If you follow me on Instagram, you may have caught wind of the recent news – I’ve relocated! My boyfriend and I moved cross country from the place we both grew up – Pennsylvania – to the San Francisco Bay area, where we’ll be staying for at least the next year.
After living here for only a couple of weeks now, of course we couldn’t help but notice the things like higher sales tax, higher rent prices and what not – what people here call the “California tax”, and seem to happily accept in exchange for living in such beautiful area, with beautiful weather all year round. And with all the parks, hiking trails, and bays and beaches to explore, I don’t blame them. As a nature enthusiast myself, that was a huge plus for me moving out here, and I plan to go out adventuring and exploring as often as I can. In fact, our first weekend here, we set in the car for a long, windy trip up Page Mill Road to hike the Los Trancos Open Space Preserve.
The view from the top of the mountain off Page Mill Road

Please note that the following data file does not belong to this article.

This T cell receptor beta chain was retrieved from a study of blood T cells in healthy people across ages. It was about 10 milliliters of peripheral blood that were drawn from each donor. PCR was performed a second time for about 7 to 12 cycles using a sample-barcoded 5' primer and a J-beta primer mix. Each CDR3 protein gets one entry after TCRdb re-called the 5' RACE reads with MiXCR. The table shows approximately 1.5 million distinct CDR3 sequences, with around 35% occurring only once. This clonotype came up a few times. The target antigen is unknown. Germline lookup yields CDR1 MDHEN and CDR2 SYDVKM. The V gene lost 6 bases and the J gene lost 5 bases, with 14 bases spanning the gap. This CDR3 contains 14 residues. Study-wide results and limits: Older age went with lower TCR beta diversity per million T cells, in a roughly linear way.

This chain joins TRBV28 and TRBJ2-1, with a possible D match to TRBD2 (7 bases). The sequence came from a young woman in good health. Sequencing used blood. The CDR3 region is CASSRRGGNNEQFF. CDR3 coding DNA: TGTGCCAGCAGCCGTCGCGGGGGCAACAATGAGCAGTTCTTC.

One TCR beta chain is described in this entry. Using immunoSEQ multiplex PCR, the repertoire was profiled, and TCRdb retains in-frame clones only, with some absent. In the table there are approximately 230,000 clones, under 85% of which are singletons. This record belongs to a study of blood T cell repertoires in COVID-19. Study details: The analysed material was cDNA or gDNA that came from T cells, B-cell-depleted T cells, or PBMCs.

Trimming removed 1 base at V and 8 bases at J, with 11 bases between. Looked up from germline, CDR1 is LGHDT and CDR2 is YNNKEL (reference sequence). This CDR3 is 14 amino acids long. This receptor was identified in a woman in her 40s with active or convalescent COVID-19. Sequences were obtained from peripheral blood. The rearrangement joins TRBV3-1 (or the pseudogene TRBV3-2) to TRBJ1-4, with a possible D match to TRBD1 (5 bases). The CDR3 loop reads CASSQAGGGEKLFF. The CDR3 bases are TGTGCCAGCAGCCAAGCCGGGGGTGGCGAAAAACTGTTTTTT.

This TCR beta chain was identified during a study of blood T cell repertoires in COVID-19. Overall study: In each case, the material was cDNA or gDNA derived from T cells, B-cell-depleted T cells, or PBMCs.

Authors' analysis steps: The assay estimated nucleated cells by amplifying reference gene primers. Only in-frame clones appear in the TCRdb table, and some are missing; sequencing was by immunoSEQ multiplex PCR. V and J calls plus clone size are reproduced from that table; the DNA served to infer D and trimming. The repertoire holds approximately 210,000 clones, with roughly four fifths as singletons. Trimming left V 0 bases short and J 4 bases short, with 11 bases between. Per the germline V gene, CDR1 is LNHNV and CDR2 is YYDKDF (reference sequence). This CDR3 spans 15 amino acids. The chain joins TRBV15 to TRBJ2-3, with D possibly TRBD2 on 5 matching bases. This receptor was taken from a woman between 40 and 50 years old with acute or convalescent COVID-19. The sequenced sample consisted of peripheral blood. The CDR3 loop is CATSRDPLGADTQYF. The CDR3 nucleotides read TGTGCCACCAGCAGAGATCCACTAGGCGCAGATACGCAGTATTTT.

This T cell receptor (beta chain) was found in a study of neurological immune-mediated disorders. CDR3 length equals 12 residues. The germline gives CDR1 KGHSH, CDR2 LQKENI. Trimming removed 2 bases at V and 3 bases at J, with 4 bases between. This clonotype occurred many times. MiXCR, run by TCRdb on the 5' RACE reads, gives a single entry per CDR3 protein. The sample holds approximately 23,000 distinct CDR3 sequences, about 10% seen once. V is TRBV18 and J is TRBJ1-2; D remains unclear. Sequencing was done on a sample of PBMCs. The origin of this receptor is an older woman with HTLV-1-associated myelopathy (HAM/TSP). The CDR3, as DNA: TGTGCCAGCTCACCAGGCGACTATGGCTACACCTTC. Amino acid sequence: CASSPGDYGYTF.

Another thing I noticed in day-to-day life here is that the people of San Fran are clearly passionate about protecting the environment. For example, take a trip to the local shops and you’ll rarely spot a plastic bag – you either have to bring your own reusable one from home, or purchase a paper one for ~$.10. That all started back on Earth Day in 2013 with the Reusable Bag Ordinance, which was put in place to prevent harm to marine life and damage to stormwater utility systems caused by plastic bags, reduce litter and waste, and conserve our natural resources.
Once I got into the habit of always bringing along a reusable bag, it made me wonder why I never bothered to do this back in Pennsylvania. And then it got me thinking, what else might I be missing? What else could I be doing day-to-day to help reduce waste, protect our natural resources, and make the environment a little bit healthier?
Since this month is Earth Month, I thought it would be the perfect time to share a few simple, small eco-friendly actions that I recently started implementing in my daily routine, along with some I’ve stuck with for the past couple years now. I invite you to try out as many of these as you can this month, and commit to adopting at least a few of these sustainable practices on a regular basis!
7 Simple Ways to Help Protect the Environment
1) Buy Local Food
The food that we buy in grocery stores can take 1500 miles to reach out plate! Transporting food over such long distances emits hundreds of pounds of greenhouse gasses. By buying locally, we reduce these food miles, which in turn helps reduce fuel consumption and air pollution.